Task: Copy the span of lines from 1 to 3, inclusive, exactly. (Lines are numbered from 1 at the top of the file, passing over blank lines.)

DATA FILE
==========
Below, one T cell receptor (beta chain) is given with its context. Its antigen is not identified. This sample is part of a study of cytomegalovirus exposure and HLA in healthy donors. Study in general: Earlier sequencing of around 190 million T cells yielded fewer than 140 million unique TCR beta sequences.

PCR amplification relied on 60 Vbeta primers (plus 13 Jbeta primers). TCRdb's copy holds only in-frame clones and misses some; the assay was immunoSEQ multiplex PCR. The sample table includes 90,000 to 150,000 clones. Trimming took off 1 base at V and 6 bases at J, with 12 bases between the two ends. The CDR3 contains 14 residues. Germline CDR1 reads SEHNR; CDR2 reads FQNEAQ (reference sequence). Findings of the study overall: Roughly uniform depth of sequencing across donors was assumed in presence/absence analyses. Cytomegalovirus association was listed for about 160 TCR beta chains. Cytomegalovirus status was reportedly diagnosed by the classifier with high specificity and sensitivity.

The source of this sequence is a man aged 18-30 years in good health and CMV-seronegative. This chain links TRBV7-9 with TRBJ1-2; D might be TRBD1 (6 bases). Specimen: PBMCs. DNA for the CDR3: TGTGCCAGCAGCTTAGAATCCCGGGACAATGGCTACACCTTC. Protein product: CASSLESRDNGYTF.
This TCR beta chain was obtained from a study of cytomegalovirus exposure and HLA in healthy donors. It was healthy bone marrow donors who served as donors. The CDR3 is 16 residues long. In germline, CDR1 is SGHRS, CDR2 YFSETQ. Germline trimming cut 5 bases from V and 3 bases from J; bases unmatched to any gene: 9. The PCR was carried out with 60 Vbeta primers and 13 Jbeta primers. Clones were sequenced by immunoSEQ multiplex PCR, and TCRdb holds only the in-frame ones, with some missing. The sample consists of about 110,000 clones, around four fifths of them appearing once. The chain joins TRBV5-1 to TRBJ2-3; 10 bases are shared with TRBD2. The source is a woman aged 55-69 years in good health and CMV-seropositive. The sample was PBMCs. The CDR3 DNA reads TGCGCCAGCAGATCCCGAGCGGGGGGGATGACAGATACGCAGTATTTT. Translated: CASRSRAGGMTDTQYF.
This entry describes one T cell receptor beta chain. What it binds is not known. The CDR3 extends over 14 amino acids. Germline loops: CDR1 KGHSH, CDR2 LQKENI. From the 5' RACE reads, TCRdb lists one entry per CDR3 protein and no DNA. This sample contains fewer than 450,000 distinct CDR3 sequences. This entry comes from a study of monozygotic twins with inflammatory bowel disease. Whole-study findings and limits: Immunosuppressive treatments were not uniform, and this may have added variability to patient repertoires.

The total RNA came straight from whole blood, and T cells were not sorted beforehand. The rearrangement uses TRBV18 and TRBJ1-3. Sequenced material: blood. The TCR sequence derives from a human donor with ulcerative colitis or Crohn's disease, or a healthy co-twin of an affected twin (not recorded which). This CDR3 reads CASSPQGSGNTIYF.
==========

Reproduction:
Below, one T cell receptor (beta chain) is given with its context. Its antigen is not identified. This sample is part of a study of cytomegalovirus exposure and HLA in healthy donors. Study in general: Earlier sequencing of around 190 million T cells yielded fewer than 140 million unique TCR beta sequences.

PCR amplification relied on 60 Vbeta primers (plus 13 Jbeta primers). TCRdb's copy holds only in-frame clones and misses some; the assay was immunoSEQ multiplex PCR. The sample table includes 90,000 to 150,000 clones. Trimming took off 1 base at V and 6 bases at J, with 12 bases between the two ends. The CDR3 contains 14 residues. Germline CDR1 reads SEHNR; CDR2 reads FQNEAQ (reference sequence). Findings of the study overall: Roughly uniform depth of sequencing across donors was assumed in presence/absence analyses. Cytomegalovirus association was listed for about 160 TCR beta chains. Cytomegalovirus status was reportedly diagnosed by the classifier with high specificity and sensitivity.

The source of this sequence is a man aged 18-30 years in good health and CMV-seronegative. This chain links TRBV7-9 with TRBJ1-2; D might be TRBD1 (6 bases). Specimen: PBMCs. DNA for the CDR3: TGTGCCAGCAGCTTAGAATCCCGGGACAATGGCTACACCTTC. Protein product: CASSLESRDNGYTF.